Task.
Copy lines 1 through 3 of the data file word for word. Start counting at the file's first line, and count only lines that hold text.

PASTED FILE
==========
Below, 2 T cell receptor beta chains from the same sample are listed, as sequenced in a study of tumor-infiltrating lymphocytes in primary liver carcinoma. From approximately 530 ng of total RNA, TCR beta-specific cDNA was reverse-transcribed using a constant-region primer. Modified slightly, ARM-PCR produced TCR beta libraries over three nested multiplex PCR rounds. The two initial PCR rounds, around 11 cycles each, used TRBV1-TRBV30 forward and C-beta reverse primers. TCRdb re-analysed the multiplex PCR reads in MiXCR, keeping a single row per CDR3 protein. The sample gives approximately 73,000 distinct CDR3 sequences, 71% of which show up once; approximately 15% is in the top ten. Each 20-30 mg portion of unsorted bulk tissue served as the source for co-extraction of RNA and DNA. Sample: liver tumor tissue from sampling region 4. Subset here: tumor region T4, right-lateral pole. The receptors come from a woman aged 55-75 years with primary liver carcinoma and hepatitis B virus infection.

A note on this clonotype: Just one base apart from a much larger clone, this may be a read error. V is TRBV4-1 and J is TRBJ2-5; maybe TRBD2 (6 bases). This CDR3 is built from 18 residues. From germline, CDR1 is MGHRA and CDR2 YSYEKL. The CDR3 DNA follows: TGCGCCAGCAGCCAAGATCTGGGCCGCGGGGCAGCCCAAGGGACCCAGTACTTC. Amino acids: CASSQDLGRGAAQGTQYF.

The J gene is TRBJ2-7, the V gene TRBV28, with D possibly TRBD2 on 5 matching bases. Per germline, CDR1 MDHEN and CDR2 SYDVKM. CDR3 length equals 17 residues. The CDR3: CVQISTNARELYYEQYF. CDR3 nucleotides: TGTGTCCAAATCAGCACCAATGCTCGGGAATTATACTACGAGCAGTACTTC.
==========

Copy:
Below, 2 T cell receptor beta chains from the same sample are listed, as sequenced in a study of tumor-infiltrating lymphocytes in primary liver carcinoma. From approximately 530 ng of total RNA, TCR beta-specific cDNA was reverse-transcribed using a constant-region primer. Modified slightly, ARM-PCR produced TCR beta libraries over three nested multiplex PCR rounds. The two initial PCR rounds, around 11 cycles each, used TRBV1-TRBV30 forward and C-beta reverse primers. TCRdb re-analysed the multiplex PCR reads in MiXCR, keeping a single row per CDR3 protein. The sample gives approximately 73,000 distinct CDR3 sequences, 71% of which show up once; approximately 15% is in the top ten. Each 20-30 mg portion of unsorted bulk tissue served as the source for co-extraction of RNA and DNA. Sample: liver tumor tissue from sampling region 4. Subset here: tumor region T4, right-lateral pole. The receptors come from a woman aged 55-75 years with primary liver carcinoma and hepatitis B virus infection.

A note on this clonotype: Just one base apart from a much larger clone, this may be a read error. V is TRBV4-1 and J is TRBJ2-5; maybe TRBD2 (6 bases). This CDR3 is built from 18 residues. From germline, CDR1 is MGHRA and CDR2 YSYEKL. The CDR3 DNA follows: TGCGCCAGCAGCCAAGATCTGGGCCGCGGGGCAGCCCAAGGGACCCAGTACTTC. Amino acids: CASSQDLGRGAAQGTQYF.

The J gene is TRBJ2-7, the V gene TRBV28, with D possibly TRBD2 on 5 matching bases. Per germline, CDR1 MDHEN and CDR2 SYDVKM. CDR3 length equals 17 residues. The CDR3: CVQISTNARELYYEQYF. CDR3 nucleotides: TGTGTCCAAATCAGCACCAATGCTCGGGAATTATACTACGAGCAGTACTTC.